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post #41 of 52

the actual deployment of NFC around the world is sporadic, and in the US it is minimal. the jury is still out on its future. will crucial security issues all be resolved satisfactorily? will some newer alternative - like Bluetooth 4 - prove superior? or how about smart credit cards instead?

 

Apple's app-centric web approach is a good interim strategy. businesses will like it more than generic NFC because it connects you more tightly with their brand and package of services (that's why they issue their own branded credit cards now). we will see in the coming year what they can do with that. which is why Google is now rushing to copy it too of course as part of its Wallet.

 

things will change over the next 10 years, that's for sure, to some kind of new smart technology. but no one today can say how it will all turn out.

post #42 of 52
Quote:
Originally Posted by wizard69 View Post

Well hopefully when the new administration takes office next year much of the public transportation in the USA will be dismantled or at the very least people will be forced to pay their way on such systems.

right, the same new administration that won't raise gas taxes to pay for more of the so-called "freeways" government also provides too. so get ready for permanent developing world traffic conditions - like Bangkok's - everywhere in the USA. oh yeah, that's going to be great. really help the economy, adding congestion delays to everything everywhere. especially for the oil companies that create so much wealth for the rest of us. oh yeah, sure. and the bonus is, central city air will get worse so the poor there will die sooner on average, holding those costs down too. boy, you got a great plan.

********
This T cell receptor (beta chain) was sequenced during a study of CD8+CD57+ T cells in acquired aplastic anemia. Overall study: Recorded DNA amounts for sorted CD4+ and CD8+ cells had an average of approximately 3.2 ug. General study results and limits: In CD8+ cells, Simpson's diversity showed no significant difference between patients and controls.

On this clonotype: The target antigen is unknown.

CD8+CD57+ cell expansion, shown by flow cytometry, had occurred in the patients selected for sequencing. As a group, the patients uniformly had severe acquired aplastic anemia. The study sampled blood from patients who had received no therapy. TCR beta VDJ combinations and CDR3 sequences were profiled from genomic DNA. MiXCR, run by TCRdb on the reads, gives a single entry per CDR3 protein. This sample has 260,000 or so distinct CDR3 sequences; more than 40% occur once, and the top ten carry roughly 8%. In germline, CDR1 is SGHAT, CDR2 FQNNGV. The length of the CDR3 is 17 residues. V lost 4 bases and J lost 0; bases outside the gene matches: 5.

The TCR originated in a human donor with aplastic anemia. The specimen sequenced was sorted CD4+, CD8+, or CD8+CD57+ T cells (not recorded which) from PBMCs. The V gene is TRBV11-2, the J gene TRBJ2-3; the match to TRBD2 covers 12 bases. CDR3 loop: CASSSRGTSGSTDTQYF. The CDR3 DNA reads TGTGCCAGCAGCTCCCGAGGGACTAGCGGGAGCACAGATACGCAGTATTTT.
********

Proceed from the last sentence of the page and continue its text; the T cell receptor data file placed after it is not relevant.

post #43 of 52
Quote:
Originally Posted by thataveragejoe View Post

 

Utterly false. Globally more people now live in city/urban areas than rural.

 

In the US 62% of the population live in areas of 200k+ people. 

Major city to me means over 1 million inhabitants.

post #44 of 52

The article says "Passbook will work on all devices upgraded to iOS 6, dating back to the 2009 iPhone 3GS".  So it should work on iPad too.  

 

This sounds like a real coup for Apple.  The continue to out-manuever the opposition, simultaneously bringing greater value to consumers.  The simplicity of their approach is efficient that it's surprisingly embarrassing that it hasn't been done sooner by the competition.   

post #45 of 52

Time will tell. FWIW, for security purposes it would seem Apple's implementation of visual barcodes, scannable with current equipment to make payments seems more secure than the NFC devices. We already have phones being hacked left and right and it would seem that the NFC equipment is just ripe for the picking. A quick transient bar code that is only accessible via a visual scan might mitigate that issue nicely. e.g., You have the device with you and need to wave it in the general area of the scanner, NFC or otherwise, so why not have it be a visual scanner that doesn't rely on the data being transmitted via the NFC devices? 

post #46 of 52
Quote:
Originally Posted by Shawn Behnam View Post

You are mistaken, Hong Kong has a NFC system called octopus and it is used everywhere (quiet well may I add).  It is used in mass transit, 7-11 stores (they're on every block here), starbucks and a number of different places.  Most people here use it.  

 

I'm sure other cities have a similar system in place.   


The Octopus card in HK isn't an NFC card it's a simple RFID technology like London's Oyster system. It's been used in HK since 1997.

post #47 of 52

Hole in One again APPLE!

 

As mentioned by others, APPLE will fine tune its existing ability to provide value to customers within it's current eco system - why would APPLE spend millions developing something that everyone else will just copy again? i.e. by solving the NFC security riddles and issues...???

It's a very smart move on their part and by the looks of the unexplained and possible NFC chip on some of the posts out and about on the upcoming iPhone5 - NFC implementation could potentially only be an 'AHA' moment away.